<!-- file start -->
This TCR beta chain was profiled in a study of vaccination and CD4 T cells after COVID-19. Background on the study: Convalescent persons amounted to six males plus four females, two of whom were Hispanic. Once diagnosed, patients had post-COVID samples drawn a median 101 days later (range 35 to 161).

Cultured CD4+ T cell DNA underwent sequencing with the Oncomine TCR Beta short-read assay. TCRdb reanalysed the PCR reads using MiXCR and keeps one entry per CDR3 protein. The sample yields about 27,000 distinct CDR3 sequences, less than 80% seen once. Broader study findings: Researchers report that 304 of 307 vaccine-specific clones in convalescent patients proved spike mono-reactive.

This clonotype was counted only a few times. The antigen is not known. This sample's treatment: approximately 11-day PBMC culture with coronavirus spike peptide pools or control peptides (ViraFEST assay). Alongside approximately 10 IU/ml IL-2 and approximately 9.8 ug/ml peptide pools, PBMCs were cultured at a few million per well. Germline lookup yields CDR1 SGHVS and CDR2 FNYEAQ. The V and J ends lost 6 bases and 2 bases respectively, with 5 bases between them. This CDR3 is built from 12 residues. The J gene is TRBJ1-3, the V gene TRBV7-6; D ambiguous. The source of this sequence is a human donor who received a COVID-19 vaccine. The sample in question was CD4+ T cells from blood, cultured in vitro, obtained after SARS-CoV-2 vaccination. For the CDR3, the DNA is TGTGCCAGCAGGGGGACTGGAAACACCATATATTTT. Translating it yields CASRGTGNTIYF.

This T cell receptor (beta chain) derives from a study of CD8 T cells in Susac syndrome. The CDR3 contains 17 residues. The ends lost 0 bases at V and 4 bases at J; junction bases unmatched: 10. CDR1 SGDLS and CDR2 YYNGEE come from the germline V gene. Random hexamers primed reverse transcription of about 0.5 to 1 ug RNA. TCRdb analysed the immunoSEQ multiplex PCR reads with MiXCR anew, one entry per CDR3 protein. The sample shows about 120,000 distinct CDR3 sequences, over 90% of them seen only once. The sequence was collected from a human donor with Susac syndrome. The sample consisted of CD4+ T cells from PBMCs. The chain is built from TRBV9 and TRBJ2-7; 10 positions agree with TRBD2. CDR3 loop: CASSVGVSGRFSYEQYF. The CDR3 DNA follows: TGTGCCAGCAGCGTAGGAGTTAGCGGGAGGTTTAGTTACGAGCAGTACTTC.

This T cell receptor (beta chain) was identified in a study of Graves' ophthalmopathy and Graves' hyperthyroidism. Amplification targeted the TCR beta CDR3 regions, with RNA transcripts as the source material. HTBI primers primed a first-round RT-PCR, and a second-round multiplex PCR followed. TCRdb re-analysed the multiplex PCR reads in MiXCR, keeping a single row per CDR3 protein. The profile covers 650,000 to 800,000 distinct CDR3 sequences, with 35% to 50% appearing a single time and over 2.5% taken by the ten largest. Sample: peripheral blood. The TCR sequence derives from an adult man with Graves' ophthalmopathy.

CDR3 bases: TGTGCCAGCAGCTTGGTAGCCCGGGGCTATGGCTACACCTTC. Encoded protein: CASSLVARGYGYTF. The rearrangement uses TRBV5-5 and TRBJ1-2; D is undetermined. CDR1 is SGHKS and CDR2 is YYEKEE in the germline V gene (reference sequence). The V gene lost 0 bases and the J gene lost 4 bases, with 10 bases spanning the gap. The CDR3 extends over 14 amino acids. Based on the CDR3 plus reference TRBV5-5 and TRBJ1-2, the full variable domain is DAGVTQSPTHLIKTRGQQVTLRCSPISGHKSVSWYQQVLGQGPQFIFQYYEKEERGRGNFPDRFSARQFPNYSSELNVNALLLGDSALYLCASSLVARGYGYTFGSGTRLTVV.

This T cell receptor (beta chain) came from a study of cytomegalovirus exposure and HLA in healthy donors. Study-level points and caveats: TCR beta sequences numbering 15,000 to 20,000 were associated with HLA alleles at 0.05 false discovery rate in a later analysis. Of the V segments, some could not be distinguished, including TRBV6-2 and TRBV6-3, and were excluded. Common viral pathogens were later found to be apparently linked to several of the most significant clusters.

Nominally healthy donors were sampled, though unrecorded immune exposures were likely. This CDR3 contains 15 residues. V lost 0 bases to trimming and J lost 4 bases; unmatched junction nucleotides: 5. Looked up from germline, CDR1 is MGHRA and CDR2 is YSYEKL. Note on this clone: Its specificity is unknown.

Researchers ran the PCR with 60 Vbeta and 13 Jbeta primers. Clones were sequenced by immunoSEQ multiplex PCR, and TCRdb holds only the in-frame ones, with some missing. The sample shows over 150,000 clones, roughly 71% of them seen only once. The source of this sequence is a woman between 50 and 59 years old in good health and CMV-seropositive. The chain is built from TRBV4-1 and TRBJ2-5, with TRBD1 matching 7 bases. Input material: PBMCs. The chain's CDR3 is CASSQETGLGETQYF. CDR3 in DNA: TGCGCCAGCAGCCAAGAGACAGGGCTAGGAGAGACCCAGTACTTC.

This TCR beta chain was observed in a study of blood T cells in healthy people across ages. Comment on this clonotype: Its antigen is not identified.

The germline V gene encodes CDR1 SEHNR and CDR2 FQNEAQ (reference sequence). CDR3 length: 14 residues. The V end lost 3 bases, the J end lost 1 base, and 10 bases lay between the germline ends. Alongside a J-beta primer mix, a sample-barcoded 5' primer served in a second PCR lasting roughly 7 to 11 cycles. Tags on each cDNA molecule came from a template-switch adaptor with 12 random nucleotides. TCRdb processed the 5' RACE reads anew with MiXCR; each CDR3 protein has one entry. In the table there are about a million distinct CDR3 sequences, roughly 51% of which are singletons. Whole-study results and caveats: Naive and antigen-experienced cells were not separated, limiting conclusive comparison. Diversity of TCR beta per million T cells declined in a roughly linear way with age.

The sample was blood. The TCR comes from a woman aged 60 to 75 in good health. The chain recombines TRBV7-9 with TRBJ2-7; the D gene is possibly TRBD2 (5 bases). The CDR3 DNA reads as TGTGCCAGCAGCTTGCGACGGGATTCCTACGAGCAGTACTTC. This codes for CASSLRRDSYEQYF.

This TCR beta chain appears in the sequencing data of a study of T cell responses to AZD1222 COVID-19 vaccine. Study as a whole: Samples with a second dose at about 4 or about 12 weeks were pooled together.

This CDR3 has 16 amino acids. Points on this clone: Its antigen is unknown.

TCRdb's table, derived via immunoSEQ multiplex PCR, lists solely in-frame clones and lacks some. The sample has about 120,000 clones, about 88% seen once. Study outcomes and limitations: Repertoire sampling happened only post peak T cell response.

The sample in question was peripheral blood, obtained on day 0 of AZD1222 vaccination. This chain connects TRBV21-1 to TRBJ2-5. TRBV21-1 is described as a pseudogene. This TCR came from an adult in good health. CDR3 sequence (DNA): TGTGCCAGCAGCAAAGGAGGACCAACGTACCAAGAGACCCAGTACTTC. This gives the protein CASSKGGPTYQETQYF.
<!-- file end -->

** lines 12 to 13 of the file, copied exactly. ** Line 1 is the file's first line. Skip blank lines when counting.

The sample was blood. The TCR comes from a woman aged 60 to 75 in good health. The chain recombines TRBV7-9 with TRBJ2-7; the D gene is possibly TRBD2 (5 bases). The CDR3 DNA reads as TGTGCCAGCAGCTTGCGACGGGATTCCTACGAGCAGTACTTC. This codes for CASSLRRDSYEQYF.

This TCR beta chain appears in the sequencing data of a study of T cell responses to AZD1222 COVID-19 vaccine. Study as a whole: Samples with a second dose at about 4 or about 12 weeks were pooled together.